Timoleague Three Churches

Timoleague. On the left are the ruins of the medieval friary, the Catholic Church dominates the hilltop, and the Church of the Ascension is behind the green building on the far right

And as for Augustus Wellby Northmore Pugin – you can learn more about this complex genius through the BBC Program Pugin: God’s Own Architect, available on YouTube.

Time Warp

Stained Glass Wall in All Saints Church, Drimoleague

Stained Glass Wall in All Saints Church, Drimoleague

It was the early 1960s and I was sitting in class in my convent school while Mother Francisca explained the purpose of our education and gave us a glimpse of our futures. “What we want for you, girls,” she said, “is to be Good Wives or Nuns.” This week, I landed back in that classroom with a bang. Did I visit my old school? No – I strayed into a time warp. In doing so I rediscovered part of my heritage I had almost forgotten and I met a brilliant young scholar who helped me access those dim memories again.

All Saints, Drimoleague - 1950s modernist architecture

All Saints, Drimoleague – 1950s modernist architecture

All Saints Catholic Church in Drimoleague is one of the most extraordinary buildings in West Cork. First of all, it’s a fine example of mid-century modern architecture (and there aren’t a lot of those in West Cork) and an engineering triumph. Built in the 1950s of concrete and limestone, its cavernous interior has no need for pillars: nothing intrudes between worshippers and altar. It’s like stepping into an enormous, curiously bright, almost empty box. Secondly, it has extraordinary artwork in the form of a giant mural behind the altar and a panel of stained glass windows above the balcony on the south wall. It was the stained glass that stopped me in my tracks.

All Saints, the interior

All Saints, the interior

The glass is laid out in a series of frames that takes the viewer from birth to death – no, beyond death, to heaven. The church was built in the 1950s and each frame represents the values of rural Catholic Ireland of that time. In a strange way it reminded me of a High Cross, in that the illustrations that we see on High Crosses were meant to tell a story – a biblical one in that case – and to instruct the viewer in the tenets of the religion. The purpose of this wall of glass was also educational – to provide a primer to mass-goers on the aspirations and actions that should guide their lives.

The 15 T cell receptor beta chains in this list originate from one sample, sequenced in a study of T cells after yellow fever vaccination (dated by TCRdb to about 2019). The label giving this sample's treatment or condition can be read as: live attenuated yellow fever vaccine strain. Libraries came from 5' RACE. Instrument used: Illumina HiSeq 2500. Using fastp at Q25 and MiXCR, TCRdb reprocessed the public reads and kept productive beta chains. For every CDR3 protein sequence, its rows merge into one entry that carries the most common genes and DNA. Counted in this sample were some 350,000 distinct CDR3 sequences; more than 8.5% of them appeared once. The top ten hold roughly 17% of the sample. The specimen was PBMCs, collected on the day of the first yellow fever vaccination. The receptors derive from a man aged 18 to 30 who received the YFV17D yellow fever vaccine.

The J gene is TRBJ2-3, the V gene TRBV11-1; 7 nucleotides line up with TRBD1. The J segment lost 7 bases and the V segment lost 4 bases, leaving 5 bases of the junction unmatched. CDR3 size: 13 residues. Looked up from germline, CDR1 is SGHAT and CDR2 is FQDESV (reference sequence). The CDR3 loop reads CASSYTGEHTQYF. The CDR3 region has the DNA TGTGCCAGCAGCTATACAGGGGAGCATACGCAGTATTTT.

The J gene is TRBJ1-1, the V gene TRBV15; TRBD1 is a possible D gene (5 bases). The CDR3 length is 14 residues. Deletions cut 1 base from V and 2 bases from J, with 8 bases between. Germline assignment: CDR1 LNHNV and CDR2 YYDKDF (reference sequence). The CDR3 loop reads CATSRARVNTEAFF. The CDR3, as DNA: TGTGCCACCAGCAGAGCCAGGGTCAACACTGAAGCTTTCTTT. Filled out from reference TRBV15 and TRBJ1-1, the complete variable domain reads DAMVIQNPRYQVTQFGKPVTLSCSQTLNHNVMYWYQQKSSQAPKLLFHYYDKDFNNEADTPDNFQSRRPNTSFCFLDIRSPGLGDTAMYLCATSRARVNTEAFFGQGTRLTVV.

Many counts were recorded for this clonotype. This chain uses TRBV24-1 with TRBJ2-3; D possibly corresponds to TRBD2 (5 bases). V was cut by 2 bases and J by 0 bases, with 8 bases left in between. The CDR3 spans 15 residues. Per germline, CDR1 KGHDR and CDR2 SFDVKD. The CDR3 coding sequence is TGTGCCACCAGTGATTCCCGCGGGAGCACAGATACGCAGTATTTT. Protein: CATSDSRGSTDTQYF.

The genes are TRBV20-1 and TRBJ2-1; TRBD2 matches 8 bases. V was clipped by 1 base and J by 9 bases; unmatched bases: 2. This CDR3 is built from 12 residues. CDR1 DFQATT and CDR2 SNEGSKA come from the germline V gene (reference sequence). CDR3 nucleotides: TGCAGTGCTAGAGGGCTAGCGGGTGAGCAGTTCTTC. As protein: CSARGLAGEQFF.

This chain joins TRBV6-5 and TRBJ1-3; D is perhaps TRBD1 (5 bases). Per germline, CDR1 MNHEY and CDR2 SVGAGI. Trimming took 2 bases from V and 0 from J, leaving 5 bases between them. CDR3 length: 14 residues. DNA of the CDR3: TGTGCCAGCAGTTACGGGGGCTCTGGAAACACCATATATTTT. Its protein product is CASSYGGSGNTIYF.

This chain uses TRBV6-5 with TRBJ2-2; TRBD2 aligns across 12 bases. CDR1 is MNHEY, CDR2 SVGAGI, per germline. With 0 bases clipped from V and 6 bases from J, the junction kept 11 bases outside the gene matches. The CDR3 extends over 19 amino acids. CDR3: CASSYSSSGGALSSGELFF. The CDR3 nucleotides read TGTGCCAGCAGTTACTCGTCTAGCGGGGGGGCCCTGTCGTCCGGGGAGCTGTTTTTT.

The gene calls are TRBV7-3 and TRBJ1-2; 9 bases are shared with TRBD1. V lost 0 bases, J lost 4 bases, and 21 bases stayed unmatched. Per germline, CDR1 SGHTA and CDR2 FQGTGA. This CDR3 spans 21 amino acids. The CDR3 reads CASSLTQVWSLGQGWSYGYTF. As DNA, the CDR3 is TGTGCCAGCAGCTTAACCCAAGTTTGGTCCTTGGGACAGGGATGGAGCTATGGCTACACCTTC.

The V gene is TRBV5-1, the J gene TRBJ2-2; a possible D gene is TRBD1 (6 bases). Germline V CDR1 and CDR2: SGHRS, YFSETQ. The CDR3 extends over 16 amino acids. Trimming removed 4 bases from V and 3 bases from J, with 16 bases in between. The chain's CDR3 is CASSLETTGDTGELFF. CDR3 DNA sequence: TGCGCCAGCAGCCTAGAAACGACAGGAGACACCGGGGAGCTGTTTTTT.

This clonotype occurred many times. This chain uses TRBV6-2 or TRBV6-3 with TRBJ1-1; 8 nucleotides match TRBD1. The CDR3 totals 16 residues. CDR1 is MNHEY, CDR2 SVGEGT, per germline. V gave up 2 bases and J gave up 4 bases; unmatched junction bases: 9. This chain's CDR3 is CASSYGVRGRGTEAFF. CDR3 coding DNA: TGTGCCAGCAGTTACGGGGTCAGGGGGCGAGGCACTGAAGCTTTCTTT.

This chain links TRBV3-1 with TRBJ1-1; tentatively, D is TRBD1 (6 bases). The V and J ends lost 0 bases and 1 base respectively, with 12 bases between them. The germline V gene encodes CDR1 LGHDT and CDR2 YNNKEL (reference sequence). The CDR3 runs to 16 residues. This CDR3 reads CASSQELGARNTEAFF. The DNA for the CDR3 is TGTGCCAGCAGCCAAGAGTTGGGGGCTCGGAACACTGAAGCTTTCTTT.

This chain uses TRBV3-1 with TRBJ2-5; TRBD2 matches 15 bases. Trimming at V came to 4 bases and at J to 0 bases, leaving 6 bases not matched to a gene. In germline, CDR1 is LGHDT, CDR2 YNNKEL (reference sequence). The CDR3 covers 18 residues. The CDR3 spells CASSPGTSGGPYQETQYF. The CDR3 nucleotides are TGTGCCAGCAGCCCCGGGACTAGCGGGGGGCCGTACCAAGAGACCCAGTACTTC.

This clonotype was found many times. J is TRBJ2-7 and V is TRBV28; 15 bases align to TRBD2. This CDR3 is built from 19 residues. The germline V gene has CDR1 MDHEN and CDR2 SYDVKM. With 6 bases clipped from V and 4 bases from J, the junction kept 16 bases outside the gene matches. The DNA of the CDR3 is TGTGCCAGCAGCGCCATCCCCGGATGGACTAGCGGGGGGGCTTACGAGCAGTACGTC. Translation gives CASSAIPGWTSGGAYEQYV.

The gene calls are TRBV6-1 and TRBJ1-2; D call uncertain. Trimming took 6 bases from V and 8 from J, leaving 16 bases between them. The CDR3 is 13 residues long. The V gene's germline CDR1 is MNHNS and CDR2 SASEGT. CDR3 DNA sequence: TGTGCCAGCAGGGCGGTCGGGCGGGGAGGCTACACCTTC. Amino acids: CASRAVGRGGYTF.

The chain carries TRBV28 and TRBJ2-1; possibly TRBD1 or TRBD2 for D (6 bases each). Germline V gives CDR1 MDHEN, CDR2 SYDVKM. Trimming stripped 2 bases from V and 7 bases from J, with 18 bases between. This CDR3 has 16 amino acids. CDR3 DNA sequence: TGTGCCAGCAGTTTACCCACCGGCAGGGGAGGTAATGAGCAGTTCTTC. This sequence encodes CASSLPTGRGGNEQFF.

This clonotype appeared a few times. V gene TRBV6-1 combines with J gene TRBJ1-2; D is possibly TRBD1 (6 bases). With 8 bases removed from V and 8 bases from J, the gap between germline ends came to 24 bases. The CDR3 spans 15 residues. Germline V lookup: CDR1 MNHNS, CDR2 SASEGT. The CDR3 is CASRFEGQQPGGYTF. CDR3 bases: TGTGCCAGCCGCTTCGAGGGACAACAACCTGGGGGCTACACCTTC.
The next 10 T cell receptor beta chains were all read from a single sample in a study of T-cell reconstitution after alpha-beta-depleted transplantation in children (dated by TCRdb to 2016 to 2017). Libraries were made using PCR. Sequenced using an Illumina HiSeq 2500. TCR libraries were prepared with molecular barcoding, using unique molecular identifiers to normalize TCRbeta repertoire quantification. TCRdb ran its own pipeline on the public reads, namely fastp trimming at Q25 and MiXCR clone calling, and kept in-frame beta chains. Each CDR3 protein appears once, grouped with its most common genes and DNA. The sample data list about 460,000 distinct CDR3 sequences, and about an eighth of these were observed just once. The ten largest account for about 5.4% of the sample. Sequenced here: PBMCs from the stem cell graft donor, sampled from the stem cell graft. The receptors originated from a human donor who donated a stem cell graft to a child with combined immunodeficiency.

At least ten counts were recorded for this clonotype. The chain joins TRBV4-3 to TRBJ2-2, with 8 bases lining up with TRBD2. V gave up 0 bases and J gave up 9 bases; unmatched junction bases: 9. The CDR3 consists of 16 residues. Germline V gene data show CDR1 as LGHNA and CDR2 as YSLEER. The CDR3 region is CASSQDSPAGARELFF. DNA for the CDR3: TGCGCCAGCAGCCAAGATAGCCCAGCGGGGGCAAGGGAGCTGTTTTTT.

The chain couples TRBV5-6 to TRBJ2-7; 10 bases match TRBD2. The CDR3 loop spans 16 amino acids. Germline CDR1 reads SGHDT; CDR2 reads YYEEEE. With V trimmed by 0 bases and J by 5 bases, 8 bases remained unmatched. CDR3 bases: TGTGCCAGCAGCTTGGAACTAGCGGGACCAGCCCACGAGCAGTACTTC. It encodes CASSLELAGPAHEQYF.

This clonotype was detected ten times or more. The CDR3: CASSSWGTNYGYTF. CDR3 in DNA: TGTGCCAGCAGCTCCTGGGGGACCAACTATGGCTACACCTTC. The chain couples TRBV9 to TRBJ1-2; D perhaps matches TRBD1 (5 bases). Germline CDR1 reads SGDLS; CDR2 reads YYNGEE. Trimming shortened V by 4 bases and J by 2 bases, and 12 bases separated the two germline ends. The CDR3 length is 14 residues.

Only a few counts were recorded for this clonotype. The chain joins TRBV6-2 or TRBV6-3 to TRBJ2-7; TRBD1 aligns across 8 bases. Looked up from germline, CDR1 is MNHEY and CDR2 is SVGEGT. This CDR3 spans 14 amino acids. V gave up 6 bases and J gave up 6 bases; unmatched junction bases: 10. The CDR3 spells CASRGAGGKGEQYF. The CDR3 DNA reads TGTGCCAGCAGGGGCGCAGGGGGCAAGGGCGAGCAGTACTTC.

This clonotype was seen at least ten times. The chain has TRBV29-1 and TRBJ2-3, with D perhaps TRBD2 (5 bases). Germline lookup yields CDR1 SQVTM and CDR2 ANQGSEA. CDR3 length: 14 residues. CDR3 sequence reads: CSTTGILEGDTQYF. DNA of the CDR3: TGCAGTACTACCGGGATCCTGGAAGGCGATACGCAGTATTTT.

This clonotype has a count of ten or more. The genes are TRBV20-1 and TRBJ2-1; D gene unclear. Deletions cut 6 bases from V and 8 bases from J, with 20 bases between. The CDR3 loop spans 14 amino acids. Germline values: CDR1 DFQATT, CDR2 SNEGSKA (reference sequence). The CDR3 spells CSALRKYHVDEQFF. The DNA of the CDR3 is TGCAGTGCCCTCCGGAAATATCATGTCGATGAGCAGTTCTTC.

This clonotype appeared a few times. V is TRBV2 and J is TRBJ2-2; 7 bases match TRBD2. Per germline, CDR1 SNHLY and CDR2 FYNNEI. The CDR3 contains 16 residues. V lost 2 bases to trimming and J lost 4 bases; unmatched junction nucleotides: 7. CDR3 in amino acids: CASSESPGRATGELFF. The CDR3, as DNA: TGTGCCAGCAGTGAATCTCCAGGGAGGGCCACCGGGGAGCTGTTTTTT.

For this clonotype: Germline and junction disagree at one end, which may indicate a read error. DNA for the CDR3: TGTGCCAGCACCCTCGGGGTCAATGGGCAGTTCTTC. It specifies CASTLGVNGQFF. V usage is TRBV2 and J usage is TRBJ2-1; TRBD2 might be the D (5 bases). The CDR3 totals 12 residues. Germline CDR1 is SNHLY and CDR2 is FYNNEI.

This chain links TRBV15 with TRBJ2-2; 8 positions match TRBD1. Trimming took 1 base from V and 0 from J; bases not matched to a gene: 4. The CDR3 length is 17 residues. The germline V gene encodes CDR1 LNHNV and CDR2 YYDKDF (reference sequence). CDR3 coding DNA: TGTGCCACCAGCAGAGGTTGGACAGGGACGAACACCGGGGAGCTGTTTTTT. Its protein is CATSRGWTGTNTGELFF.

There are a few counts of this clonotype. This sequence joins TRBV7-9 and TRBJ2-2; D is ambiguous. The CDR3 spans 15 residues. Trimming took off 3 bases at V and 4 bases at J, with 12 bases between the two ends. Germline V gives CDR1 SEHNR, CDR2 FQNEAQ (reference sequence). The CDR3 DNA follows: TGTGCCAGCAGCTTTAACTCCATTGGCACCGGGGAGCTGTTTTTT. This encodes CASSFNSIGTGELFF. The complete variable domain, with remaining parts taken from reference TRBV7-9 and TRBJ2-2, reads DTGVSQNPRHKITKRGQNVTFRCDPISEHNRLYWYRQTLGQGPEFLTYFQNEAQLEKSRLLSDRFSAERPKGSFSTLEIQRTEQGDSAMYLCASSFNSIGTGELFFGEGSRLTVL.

The Stained Glass panel, image © Richard James Butler

The Stained Glass panel, image © Richard James Butler

My parents, imbued with the message that the family that prays together stays together, developed an intermittent enthusiasm for saying the rosary. We would gather in the kitchen after dinner, each with our beads, and kneeling on the hard tiles we would tell off the Sorrowful or the Glorious Mysteries. The second frame shows just such a family, and I particularly love the toys on the floor and the statue of Mary on the mantlepiece. There’s a grandmother and a baby in a cot, and a little girl being inducted into the Mysteries by her older sister.

The next frame shows First Communion, with the girls in miniature bride outfits (as they are to this day) and the boys in their Communion suits with the short trousers and knee socks that all boys wore at that time. Since my godson in Dublin is about to make his First Communion I have been hearing about the process and I understand that apart from the length of the boy’s trousers not a lot has changed in 60 years.

First Communion

First Communion